Research in Robotics has a high impact on many science disciplines. Robots have become ubiquitous and an integral part of modern society. Indeed, their impact on our lives and society has been increasing at an accelerated pace, rising productivity, adding value to our scientific understanding, and improving our health, environment and food production.
The mutually symbiotic relationship between engineering and biology offered by bionics enables to benefit from living organism strategies and to develop bio-engineered artifacts outperforming current artificial systems. Conversely, biomimetic and bioinspired systems are key elements to address unexplored biological challenges and enabling scientific theories validation.
The ability to move and locomote has been evolved by organisms from different kingdoms, including bacteria, Protista, plants, fungi and animals. However, the most elegant and complex locomotion structures have been developed by animals, endowed with the nervous system, to move in each kind of environment on earth, including terrestrial, aquatic, aerial and fossorial scenarios.
Although movement and locomotion have been widely exploited by the engineering community, and many new fields branching in robotics are based on natural locomotion strategies, there are still many challenges that need to be addressed. Indeed, bioinspired fabrication and design processes are still far from reproducing an artificial agent showing the remarkable graceful movements of real animals. Locomotion is an intelligent process involving body, environment, and time, that also includes energy management in terms of cost/benefit balancing deriving from a motor action.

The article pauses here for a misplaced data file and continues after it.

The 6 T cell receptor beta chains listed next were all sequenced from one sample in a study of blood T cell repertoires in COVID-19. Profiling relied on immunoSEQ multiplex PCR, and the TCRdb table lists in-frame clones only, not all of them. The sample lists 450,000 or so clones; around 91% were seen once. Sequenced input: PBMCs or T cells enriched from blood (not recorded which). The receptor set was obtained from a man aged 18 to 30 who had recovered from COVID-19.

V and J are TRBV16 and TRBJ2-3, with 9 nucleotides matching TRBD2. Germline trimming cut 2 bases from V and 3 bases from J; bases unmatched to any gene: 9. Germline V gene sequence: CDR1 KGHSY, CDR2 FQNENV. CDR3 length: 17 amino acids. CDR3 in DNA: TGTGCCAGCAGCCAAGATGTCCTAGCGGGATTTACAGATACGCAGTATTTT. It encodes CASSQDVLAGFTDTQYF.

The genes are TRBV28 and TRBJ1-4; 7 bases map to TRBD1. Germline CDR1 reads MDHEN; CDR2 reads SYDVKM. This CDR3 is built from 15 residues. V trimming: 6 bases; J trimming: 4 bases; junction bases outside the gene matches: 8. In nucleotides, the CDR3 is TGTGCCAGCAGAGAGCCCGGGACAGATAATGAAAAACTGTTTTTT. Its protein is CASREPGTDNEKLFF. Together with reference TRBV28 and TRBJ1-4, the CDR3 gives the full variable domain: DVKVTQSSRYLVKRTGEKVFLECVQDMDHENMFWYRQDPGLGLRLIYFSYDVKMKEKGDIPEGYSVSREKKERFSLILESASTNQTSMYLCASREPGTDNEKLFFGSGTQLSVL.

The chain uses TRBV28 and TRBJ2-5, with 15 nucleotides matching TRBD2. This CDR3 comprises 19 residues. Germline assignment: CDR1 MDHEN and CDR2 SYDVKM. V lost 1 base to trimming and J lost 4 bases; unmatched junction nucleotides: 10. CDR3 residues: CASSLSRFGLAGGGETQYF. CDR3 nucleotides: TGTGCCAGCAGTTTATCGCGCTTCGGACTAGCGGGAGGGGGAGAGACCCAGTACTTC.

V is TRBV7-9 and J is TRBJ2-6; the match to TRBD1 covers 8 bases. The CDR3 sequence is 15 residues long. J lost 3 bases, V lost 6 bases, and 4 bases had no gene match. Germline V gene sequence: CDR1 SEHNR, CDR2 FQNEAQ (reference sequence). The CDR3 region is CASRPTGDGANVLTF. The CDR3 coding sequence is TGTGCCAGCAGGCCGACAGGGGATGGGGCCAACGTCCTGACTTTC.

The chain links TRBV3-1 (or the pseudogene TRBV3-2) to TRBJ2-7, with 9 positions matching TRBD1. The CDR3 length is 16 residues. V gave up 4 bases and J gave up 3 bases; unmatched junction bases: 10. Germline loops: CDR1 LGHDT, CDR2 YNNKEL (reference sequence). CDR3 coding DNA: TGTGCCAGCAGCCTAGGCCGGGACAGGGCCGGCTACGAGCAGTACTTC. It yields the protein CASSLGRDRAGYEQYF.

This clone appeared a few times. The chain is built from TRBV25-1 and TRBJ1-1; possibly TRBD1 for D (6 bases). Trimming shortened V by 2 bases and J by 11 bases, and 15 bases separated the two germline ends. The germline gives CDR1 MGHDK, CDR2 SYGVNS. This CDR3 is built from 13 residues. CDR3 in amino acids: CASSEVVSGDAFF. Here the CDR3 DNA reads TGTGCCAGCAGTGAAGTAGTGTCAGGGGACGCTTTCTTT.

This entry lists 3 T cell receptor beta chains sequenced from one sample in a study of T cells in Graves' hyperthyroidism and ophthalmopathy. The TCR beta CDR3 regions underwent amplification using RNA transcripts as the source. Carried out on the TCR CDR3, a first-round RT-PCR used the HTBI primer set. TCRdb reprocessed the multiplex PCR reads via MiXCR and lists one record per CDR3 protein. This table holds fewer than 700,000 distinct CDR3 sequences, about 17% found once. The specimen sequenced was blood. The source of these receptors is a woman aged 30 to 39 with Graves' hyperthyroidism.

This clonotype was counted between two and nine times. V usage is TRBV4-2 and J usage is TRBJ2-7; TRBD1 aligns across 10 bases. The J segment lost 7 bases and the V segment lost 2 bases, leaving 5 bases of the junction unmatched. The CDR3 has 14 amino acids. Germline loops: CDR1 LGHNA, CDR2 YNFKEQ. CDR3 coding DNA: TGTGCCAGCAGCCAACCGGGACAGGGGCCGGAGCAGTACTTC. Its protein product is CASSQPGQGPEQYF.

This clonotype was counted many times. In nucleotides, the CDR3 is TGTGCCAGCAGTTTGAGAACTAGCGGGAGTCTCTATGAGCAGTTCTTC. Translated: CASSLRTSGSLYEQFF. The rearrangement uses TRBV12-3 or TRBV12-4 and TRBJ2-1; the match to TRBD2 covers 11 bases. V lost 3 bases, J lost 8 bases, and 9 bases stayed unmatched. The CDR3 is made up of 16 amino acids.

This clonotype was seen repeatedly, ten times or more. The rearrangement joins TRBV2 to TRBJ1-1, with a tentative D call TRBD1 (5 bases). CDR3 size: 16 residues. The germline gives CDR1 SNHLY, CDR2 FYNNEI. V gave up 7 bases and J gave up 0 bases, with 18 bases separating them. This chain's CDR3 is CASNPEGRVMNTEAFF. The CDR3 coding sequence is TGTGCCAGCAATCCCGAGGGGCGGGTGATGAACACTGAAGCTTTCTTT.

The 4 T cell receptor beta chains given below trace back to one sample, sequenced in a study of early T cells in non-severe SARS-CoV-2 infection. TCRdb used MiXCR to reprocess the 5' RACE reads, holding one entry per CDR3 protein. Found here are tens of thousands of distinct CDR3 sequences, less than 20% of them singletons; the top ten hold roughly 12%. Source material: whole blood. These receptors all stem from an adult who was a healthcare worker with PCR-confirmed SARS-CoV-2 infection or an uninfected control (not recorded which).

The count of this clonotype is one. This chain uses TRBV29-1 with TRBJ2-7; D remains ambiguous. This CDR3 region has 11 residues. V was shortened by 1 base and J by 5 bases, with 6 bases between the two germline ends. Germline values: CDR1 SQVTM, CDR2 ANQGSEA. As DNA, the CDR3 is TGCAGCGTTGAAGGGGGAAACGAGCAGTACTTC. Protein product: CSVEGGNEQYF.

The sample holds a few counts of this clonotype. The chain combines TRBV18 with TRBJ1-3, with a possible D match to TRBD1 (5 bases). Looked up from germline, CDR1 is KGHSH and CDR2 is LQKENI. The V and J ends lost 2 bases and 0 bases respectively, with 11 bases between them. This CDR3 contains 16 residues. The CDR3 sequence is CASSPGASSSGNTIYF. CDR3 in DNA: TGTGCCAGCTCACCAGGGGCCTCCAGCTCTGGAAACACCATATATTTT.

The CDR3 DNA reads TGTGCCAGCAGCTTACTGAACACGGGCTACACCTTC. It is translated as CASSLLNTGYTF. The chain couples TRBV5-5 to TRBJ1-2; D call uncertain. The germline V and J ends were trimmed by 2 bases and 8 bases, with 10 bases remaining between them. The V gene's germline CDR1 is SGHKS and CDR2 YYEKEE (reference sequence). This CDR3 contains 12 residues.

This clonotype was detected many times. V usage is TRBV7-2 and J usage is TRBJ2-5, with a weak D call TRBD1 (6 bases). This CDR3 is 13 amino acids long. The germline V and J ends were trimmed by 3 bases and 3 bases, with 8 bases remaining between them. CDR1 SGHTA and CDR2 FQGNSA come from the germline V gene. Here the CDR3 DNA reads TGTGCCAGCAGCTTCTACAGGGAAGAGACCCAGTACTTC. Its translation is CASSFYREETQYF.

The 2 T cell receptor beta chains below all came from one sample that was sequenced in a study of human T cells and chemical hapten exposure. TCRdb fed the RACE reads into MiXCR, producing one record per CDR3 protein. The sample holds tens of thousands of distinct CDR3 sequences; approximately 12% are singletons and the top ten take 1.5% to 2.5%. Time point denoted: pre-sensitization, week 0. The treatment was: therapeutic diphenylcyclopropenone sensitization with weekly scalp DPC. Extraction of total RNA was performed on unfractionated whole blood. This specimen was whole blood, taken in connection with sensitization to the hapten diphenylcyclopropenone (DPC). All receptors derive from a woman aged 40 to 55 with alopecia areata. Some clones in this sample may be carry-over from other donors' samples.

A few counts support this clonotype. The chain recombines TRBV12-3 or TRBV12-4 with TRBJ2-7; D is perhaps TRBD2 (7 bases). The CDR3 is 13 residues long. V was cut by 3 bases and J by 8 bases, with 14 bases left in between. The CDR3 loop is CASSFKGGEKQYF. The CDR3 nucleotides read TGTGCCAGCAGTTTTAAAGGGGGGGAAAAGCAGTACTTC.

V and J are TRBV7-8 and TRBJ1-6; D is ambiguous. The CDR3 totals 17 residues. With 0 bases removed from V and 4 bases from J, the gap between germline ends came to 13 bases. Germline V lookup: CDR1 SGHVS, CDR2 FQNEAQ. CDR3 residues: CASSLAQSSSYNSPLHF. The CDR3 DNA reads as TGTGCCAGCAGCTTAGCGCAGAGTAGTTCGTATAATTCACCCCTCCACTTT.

A strong interdisciplinary effort is needed to address these challenges to understand and exploit behaviors (sensory-motor complexes) and to identify future directions enabling the design of efficient autonomous agents with increased energy efficiency, and intrinsic body characteristics, able to adaptively interact with different environments.
The GRC will serve as a multifaceted arena to illustrate how basic scientific accomplishments in different disciplines (smart materials, sensing, actuation, fabrication, hybrid biosystems, etc.) can foster the development of new robot systems and mechanisms with unprecedented abilities.